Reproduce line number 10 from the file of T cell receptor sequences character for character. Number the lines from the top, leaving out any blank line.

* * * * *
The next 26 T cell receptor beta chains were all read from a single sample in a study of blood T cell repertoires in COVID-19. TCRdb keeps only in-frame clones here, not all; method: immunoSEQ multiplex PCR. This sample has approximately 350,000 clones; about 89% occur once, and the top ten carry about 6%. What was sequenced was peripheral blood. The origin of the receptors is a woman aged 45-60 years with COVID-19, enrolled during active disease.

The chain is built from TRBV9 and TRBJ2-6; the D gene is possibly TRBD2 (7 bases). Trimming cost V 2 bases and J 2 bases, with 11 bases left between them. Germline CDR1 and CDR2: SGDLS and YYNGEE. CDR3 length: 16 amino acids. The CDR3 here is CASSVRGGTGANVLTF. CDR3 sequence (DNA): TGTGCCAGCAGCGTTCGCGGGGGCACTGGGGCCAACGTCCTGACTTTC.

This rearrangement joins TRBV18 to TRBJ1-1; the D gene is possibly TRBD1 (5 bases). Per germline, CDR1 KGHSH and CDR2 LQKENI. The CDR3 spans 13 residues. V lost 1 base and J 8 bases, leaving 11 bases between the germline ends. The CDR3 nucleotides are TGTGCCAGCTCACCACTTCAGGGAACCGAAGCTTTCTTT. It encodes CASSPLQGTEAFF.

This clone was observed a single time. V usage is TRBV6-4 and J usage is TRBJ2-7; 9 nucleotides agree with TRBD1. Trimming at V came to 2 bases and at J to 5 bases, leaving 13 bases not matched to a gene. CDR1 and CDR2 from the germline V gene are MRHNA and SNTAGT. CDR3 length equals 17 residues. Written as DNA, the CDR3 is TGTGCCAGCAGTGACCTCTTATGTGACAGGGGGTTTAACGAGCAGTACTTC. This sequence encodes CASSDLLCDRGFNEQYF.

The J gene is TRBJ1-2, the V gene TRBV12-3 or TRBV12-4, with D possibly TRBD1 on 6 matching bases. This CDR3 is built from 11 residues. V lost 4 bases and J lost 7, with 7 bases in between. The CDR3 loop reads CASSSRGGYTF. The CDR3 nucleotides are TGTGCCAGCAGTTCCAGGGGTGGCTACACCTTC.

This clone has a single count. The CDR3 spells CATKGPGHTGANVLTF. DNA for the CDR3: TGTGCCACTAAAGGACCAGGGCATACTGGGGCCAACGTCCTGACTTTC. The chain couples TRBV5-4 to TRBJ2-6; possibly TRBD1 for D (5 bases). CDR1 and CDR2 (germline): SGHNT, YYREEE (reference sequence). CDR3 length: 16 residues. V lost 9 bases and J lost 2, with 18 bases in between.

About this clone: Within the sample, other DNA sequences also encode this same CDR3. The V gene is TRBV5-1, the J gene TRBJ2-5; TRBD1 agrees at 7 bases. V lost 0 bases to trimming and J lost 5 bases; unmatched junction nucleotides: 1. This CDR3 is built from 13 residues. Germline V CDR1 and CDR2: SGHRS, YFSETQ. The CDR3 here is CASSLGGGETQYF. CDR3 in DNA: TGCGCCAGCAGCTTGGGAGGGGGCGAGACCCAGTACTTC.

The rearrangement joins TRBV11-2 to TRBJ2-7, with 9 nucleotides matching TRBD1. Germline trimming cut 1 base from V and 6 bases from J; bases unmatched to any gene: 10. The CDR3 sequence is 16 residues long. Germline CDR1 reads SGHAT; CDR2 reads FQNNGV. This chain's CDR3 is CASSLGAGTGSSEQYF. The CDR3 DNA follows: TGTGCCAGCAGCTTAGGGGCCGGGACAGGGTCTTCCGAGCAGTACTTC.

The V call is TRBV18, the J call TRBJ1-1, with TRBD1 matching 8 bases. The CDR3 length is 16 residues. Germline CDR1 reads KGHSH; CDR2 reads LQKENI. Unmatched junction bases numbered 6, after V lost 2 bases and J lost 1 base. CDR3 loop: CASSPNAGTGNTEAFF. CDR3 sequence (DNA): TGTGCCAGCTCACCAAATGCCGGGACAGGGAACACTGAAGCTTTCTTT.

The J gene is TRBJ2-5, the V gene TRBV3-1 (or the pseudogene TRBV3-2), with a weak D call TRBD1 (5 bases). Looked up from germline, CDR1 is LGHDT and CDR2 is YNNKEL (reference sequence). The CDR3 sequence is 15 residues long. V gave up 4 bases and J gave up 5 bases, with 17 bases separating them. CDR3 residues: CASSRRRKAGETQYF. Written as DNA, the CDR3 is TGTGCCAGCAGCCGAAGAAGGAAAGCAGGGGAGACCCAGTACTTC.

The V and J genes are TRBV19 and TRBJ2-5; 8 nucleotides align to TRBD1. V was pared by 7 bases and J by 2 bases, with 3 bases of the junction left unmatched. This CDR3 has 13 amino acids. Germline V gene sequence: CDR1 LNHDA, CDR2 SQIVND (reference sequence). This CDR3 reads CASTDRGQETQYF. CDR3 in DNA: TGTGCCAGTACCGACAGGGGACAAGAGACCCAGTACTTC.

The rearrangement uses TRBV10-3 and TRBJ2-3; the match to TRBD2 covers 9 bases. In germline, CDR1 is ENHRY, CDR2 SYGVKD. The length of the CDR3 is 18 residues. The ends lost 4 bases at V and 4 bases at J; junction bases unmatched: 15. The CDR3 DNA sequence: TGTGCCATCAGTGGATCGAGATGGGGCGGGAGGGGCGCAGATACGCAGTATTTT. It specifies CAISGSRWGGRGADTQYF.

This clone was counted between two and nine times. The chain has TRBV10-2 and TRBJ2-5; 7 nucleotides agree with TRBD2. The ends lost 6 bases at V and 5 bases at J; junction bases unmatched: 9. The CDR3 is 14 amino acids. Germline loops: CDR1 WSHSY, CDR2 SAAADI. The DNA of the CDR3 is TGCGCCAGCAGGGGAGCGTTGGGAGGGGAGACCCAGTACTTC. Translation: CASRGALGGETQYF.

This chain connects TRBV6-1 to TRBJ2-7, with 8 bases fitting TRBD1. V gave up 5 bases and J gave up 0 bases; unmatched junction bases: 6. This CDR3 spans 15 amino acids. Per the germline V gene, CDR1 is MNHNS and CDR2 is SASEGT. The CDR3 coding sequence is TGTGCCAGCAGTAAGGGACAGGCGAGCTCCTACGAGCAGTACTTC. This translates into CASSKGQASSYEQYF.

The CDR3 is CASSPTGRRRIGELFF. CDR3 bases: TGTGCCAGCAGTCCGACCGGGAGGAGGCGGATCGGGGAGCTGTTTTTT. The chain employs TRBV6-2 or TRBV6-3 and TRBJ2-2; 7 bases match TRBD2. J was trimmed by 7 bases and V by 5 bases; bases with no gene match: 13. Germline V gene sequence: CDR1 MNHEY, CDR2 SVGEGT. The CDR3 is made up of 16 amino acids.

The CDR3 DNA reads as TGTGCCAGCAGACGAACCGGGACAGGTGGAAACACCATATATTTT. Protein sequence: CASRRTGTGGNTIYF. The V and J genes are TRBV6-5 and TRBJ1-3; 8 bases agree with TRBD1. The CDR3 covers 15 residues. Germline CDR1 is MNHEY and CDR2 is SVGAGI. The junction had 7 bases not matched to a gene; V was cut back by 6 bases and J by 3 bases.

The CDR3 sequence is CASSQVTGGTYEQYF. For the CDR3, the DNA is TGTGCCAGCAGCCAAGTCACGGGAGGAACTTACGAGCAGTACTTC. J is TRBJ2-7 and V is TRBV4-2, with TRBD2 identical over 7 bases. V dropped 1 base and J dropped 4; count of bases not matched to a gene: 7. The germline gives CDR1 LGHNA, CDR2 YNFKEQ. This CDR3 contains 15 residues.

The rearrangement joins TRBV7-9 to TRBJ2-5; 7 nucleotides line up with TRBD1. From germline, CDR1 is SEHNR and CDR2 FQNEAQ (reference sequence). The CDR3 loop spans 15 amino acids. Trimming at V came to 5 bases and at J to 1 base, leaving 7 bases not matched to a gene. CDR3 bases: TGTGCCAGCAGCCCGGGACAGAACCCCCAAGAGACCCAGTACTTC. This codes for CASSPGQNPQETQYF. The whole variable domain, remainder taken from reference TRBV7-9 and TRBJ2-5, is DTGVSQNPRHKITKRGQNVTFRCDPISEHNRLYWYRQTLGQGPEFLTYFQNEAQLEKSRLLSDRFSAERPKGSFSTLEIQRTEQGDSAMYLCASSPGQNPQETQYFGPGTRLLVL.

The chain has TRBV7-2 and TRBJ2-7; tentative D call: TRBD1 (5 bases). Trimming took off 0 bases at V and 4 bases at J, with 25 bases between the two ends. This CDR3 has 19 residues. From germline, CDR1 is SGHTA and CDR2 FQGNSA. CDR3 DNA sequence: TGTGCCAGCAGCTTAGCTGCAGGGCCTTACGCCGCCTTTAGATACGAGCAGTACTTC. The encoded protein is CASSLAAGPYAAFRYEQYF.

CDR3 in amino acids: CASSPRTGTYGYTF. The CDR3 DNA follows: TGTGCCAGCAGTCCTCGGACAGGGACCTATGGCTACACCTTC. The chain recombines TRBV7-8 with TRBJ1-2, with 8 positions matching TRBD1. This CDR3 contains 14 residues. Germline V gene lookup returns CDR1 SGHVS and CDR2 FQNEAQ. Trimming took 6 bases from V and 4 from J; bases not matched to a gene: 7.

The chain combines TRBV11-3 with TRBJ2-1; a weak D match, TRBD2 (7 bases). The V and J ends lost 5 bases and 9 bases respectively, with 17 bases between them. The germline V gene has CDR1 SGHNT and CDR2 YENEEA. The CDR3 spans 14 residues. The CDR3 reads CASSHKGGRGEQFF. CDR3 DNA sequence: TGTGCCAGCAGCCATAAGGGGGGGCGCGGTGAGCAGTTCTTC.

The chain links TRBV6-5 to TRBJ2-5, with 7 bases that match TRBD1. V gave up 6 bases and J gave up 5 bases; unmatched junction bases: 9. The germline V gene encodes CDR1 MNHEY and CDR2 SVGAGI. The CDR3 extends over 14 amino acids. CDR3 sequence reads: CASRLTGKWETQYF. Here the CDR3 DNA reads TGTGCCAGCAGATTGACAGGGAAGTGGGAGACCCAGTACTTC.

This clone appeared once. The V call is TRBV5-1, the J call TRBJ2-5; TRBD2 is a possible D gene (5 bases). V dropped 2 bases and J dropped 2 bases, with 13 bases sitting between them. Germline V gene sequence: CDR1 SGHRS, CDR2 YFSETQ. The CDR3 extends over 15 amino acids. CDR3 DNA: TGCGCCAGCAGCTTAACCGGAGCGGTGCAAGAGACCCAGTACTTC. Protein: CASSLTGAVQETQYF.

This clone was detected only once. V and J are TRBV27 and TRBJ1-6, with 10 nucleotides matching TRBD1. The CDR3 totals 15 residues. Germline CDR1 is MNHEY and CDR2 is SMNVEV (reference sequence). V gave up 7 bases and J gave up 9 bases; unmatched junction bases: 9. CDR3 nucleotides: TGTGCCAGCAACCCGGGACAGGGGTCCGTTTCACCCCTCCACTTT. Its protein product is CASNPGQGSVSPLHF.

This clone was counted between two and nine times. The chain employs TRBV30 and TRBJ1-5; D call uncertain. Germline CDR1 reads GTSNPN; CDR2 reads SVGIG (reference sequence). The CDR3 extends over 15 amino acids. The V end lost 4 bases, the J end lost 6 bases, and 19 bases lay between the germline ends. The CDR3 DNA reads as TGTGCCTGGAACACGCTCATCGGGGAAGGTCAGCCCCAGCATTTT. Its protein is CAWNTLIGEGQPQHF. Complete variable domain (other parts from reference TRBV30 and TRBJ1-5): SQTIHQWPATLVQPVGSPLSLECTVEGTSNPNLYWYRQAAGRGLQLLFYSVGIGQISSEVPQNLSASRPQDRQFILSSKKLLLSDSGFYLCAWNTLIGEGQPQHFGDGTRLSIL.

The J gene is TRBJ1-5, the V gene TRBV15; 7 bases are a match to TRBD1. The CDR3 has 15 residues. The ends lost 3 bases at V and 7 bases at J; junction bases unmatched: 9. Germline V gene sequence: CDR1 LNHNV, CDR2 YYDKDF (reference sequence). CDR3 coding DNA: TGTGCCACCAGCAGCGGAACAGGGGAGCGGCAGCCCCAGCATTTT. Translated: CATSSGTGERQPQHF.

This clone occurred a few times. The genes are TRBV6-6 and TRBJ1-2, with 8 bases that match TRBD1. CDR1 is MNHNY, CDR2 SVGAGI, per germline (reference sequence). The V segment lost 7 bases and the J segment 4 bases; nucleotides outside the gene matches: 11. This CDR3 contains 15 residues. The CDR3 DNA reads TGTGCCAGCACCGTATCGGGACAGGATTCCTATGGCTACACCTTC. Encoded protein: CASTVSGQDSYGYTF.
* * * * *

The J gene is TRBJ2-5, the V gene TRBV3-1 (or the pseudogene TRBV3-2), with a weak D call TRBD1 (5 bases). Looked up from germline, CDR1 is LGHDT and CDR2 is YNNKEL (reference sequence). The CDR3 sequence is 15 residues long. V gave up 4 bases and J gave up 5 bases, with 17 bases separating them. CDR3 residues: CASSRRRKAGETQYF. Written as DNA, the CDR3 is TGTGCCAGCAGCCGAAGAAGGAAAGCAGGGGAGACCCAGTACTTC.